Friday, 7 July 2017


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The WikiTribune logo: The letter W and 'tribune' are capitalised.
Type of site
Available inEnglish
OwnerJimmy Wales
Launched25 April 2017 (2 months ago) (2017-04-25)
Content licence
Creative Commons Attribution[2]
WikiTribune (stylized as WikiTRIBUNE) is a planned news website in which professional journalists research and report news stories alongside volunteers who curate articles by proofreading, fact-checking, suggesting changes and adding sources. Jimmy Wales, co-founder of Wikipedia, announced the site in April 2017 as a for-profit site, not affiliated with Wikipedia or its support organisation, the Wikimedia Foundation.[3][4][5]
"This will be the first time that professional journalists and citizen journalists will work side-by-side as equals writing stories as they happen, editing them live as they develop and at all times backed by a community checking and rechecking all facts", said Wales.[6] Wales intends for the project to help fight fake news online; he was reportedly motivated to address this problem after hearing the Counselor to the U.S. president, Kellyanne Conway, use the expression "alternative facts" during an interview in January 2017.[3][7]
Initial crowdfunding for the site was completed in May 2017. Operations are not expected to begin before September 2017.[8]

Business model[edit]

The venture was launched by Jimmy Wales who is expected to have a "hands-on" role as chief executive.[9][10]
WikiTribune is a for-profit site[5] that will be funded by donors; the more funds they raise, the more journalists they can employ.[11] Crowdfunding opened on 25 April 2017.[12] Supporters are being asked to pay £10 or $15 per month,[13] but access to the news will be free.[12] It has been stated that having no shareholders, advertisers or subscribers will reduce commercial pressures and that paying members will be able to suggest topics.[6] Supporters who donate to the site will also help decide which subjects the site will focus on.[3]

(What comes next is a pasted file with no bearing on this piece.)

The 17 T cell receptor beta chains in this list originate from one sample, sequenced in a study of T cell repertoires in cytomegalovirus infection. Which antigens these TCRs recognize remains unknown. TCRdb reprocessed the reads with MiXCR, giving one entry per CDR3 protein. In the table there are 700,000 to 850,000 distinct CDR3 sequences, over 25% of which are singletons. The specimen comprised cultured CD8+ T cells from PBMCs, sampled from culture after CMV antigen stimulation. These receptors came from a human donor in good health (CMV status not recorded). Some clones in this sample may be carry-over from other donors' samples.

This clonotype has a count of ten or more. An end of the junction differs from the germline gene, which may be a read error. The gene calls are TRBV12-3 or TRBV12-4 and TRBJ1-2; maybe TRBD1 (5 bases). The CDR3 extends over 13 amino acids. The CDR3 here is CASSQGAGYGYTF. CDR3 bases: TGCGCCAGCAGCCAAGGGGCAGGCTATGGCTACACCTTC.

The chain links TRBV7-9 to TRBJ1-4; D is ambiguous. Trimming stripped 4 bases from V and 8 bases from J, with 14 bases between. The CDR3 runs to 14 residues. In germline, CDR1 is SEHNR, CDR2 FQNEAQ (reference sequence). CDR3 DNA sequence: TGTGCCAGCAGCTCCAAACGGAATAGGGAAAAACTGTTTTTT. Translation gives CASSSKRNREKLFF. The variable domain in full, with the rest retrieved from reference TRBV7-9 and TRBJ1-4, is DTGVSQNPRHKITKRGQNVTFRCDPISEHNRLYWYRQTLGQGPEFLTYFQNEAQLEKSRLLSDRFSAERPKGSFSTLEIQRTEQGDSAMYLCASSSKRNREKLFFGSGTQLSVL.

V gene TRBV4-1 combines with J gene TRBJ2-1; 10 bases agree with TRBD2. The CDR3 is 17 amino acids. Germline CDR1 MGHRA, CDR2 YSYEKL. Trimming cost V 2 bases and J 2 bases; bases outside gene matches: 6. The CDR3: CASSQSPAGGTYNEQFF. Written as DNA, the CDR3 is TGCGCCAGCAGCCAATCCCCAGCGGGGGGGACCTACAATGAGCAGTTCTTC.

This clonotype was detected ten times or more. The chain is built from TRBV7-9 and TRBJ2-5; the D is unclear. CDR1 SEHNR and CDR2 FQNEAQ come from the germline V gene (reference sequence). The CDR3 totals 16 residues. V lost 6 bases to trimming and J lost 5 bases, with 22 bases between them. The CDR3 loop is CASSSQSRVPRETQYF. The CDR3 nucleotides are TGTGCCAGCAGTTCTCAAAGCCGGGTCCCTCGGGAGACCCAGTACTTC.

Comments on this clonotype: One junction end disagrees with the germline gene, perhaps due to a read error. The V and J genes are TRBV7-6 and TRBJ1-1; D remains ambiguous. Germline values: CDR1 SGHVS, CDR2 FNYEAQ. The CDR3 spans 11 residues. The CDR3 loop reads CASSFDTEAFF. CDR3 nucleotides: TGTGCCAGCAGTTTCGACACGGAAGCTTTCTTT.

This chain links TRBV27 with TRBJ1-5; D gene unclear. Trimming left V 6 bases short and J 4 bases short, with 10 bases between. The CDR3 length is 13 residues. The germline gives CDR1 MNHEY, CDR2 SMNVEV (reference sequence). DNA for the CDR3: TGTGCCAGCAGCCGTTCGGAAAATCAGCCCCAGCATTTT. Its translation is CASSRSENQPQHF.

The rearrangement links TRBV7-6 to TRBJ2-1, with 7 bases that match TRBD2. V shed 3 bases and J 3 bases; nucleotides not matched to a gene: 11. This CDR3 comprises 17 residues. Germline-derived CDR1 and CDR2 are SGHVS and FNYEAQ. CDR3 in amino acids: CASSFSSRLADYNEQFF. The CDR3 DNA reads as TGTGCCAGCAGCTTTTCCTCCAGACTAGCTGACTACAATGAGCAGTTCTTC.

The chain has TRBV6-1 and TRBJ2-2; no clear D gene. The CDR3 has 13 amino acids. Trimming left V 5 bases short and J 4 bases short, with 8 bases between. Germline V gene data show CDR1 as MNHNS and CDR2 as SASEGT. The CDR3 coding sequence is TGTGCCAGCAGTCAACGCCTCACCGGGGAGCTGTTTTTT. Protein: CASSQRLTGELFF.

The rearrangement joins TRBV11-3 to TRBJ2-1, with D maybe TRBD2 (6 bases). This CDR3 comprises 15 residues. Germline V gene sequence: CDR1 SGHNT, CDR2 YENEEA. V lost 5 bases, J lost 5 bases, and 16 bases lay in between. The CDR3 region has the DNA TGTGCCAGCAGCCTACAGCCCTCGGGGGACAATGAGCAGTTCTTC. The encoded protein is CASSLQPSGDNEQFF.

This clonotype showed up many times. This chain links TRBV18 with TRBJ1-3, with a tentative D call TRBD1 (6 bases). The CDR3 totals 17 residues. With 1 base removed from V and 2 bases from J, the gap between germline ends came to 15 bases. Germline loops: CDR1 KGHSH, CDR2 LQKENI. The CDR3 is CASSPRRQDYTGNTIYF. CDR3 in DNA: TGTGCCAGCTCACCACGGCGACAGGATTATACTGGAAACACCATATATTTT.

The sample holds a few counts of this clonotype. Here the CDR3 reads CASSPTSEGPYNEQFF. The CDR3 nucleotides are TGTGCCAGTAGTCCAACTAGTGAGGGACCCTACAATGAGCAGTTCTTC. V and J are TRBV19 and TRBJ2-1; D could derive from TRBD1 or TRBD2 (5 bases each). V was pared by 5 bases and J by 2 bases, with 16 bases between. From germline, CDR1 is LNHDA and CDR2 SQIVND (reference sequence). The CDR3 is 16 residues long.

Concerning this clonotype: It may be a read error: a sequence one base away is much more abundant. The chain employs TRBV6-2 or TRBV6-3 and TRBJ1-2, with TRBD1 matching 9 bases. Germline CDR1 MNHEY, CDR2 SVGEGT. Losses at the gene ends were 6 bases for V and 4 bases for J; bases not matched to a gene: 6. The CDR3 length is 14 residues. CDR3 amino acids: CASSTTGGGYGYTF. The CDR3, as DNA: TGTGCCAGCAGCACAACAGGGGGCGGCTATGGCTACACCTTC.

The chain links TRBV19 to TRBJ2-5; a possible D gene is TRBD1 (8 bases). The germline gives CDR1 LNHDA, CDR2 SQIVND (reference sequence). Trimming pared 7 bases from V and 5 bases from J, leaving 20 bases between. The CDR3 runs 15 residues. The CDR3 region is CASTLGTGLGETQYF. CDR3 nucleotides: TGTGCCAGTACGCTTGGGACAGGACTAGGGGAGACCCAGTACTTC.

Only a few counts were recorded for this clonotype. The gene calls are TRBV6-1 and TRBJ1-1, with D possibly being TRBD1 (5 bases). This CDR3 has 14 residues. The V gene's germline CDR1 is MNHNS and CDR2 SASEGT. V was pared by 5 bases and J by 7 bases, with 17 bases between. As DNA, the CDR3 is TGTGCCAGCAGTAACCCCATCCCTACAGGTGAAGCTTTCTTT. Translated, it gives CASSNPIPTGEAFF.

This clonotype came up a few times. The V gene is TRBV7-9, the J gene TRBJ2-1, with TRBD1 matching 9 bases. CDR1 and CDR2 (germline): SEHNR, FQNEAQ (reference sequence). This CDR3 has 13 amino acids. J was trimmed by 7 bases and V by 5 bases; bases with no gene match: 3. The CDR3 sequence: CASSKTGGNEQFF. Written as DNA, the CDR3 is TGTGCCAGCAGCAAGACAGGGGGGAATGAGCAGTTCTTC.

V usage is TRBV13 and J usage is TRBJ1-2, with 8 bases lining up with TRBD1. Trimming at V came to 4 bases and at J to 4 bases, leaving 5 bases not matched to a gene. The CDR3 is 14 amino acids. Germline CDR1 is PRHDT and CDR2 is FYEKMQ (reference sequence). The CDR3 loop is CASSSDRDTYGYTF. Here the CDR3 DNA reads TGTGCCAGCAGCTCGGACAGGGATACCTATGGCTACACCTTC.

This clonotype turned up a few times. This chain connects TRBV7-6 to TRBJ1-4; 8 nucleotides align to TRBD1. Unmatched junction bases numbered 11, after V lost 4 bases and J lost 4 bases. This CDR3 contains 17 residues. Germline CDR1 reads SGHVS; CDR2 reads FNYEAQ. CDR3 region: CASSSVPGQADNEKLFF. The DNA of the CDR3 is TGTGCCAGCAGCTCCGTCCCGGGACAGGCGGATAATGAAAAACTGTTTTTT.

Journalists will need to provide the source of a fact or provide full transcripts and recordings of interviews.[11] The public will be able to modify and update articles; however, the update will only go live once approved by staff or trusted volunteers.[3][11]

Staff and structure[edit]

The initial software platform for the site is planned to be a customised version of WordPress.[14] Wales' company Jimmy Group, which he incorporated earlier in April 2017, has filed a trademark request for "WIKITRIBUNE" with the Intellectual Property Office, which was examining the request as of 25 April 2017.[15]
People named as involved in the project as advisors to Jimmy Wales include Lily Cole, Jeff Jarvis, Guy Kawasaki, and Lawrence Lessig.[11] Funding for seven of the ten planned journalists was secured within three weeks of the launch and they were then recruited, starting with Holly Brockwell.[16][17] The initial target of funding for ten journalists was then achieved on the final day of the one-month crowd-funding appeal. An additional $100,000 of matching support from Craig Newmark's News Integrity Initiative was also expected.[18]